Still another observation: Everything that serves us is useful (uti, “to serve”). Accordingly, it is highly doubtful whether anything exists in the universe, whether force or matter, that is not useful to man.
In any case, we can affirm, without fear of being mistaken, that countless things are useful to us without our being aware of the fact. If the moon were placed higher or lower in the heavens, it is quite possible that the mineral kingdom, consequently the vegetable kingdom, and consequently also the animal kingdom, would be profoundly modified. If it were not for this star shining so brightly in the sky as I write, perhaps the human race could not exist. Nature has surrounded us with utilities. We recognize this quality of being useful in many substances and phenomena; science and experience reveal it to us in others every day; in still others it exists, though completely and perhaps for all time unknown to us.
When these substances and these phenomena exert their useful action upon us, but without our agency, we have no interest in comparing the degree of utility they have for us; and, what is more to the point, we hardly have the means of doing so. We know that oxygen and nitrogen are useful to us, but we do not try, and should probably try in vain, to determine in what proportion. They do not furnish us with the elements necessary for evaluation, for value. I could say the same thing for the salts, the gases, the forces that abound throughout Nature. When all these agents move and combine so as to produce utility for us, but without our contributing to it, we enjoy this utility without evaluating it. When our co-operation is introduced and, above all, is exchanged, then and only then appraisal and value make their appearance, but they are applied to our co-operation, not to the utility of substances or phenomena of which we are frequently ignorant.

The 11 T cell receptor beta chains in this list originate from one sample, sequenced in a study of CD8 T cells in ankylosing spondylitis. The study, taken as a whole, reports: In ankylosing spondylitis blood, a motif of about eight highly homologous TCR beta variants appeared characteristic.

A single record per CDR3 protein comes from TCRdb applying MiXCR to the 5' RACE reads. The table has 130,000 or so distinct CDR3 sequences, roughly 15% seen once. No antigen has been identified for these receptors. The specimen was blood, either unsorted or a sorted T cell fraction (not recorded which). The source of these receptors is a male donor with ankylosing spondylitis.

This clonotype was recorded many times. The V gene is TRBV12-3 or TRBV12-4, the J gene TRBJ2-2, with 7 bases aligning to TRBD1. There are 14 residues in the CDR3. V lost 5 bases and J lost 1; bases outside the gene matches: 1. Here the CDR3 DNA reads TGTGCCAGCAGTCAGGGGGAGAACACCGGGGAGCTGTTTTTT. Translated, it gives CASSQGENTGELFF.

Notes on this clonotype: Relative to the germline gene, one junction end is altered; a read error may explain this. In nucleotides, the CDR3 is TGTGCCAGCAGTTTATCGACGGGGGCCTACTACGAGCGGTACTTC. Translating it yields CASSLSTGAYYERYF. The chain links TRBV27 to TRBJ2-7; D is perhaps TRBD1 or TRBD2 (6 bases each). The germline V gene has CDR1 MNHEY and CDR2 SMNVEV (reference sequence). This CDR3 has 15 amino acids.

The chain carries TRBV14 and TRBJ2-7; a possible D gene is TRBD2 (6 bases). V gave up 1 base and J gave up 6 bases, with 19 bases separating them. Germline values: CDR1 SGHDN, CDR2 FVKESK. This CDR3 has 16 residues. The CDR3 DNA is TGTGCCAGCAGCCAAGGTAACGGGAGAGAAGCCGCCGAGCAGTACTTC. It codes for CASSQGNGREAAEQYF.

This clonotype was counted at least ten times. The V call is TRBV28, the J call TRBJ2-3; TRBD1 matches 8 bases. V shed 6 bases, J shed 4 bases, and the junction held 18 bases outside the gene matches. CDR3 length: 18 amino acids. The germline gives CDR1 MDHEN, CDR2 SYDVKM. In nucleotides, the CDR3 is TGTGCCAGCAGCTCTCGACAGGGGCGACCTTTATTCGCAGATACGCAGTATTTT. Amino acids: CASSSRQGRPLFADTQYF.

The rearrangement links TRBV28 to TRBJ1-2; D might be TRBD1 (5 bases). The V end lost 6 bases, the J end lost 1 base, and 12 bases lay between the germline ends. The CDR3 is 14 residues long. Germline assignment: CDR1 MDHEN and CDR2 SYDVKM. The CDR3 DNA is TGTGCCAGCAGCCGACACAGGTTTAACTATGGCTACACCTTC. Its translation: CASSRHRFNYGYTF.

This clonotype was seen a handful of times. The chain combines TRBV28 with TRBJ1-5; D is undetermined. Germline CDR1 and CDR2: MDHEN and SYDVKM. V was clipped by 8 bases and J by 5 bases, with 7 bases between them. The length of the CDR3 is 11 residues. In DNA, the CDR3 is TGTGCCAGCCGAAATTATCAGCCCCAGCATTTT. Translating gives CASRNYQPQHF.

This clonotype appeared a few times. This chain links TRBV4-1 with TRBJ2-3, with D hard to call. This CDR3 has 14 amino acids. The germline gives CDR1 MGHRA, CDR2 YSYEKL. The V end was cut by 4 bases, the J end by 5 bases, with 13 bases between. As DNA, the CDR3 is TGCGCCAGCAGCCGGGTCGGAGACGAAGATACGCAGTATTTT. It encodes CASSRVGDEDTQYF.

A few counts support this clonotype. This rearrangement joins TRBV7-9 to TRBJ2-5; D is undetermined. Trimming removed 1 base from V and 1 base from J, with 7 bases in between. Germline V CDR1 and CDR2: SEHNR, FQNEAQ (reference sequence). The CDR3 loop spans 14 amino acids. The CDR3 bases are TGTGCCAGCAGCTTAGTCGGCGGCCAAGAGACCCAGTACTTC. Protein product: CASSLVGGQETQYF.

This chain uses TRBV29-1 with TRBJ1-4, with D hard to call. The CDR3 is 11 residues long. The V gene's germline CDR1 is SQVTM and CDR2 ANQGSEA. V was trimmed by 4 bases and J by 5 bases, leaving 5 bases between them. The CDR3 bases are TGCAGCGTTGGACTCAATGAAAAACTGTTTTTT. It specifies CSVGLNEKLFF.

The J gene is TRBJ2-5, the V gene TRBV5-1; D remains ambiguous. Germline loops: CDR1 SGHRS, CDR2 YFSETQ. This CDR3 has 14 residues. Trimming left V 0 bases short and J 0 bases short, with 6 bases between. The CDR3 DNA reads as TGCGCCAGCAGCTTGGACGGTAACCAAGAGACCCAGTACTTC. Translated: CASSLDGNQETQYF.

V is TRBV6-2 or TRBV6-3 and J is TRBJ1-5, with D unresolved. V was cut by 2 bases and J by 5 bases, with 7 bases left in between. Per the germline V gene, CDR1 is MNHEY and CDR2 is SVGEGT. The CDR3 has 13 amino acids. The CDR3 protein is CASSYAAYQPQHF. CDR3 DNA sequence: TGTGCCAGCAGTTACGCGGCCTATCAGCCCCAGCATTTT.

That is why I say: Value is the appraisal of services exchanged. These services may be very complex. They may have required vast amounts and various types of labor in times remote or recent. They may be transmitted from one hemisphere or generation to another hemisphere or generation, involving numerous contracting parties, necessitating credits, the advancing of funds, varied arrangements, before the general balance is arrived at. Yet the principle of value always resides in them, and not in the utility of which they are the vehicle, a utility which is essentially free of charge, which passes from hand to hand into the bargain, if I may be permitted the expression.
After all, if anyone persists in attributing the basis of value to utility, I have no quarrel with him; but let it be well understood that we do not mean that utility which is in things and phenomena by the gift of Providence or the power of science, but the utility of human services compared and exchanged.
According to Senior, of all the circumstances that influence value, scarcity is the most decisive. I have no objection to make to this remark, unless it is that by its form it assumes that value is inherent in things—an hypothesis that I will challenge if it is even hinted at. Fundamentally, the word “scarcity,” as used in connection with the subject with which we are dealing, expresses in abridged form this idea: Other things being equal, a service has greater value according to the difficulty we should experience in performing it for ourselves, and consequently, according to the more exacting terms we encounter when we ask someone else to do it for us. Scarcity is one of these difficulties. It is one more obstacle to surmount. The greater it is, the more we pay those who surmount it for us. Scarcity often occasions very high remunerations; and that is why I refused to agree a little earlier in this work with the English economists' position that value is in direct proportion to labor. We must take into account Nature's miserliness toward us in certain respects. The word “service” embraces all these meanings and shades of meaning.
Storch attributes value to the judgment that enables us to discern it. Of course, every time we are confronted with a question of the relation between two things, we must compare and judge. Nevertheless, the relation is one thing, and the judgment we pass on it is another. When we compare the height of two trees, their heights and the difference between their heights are distinct from our evaluation of them.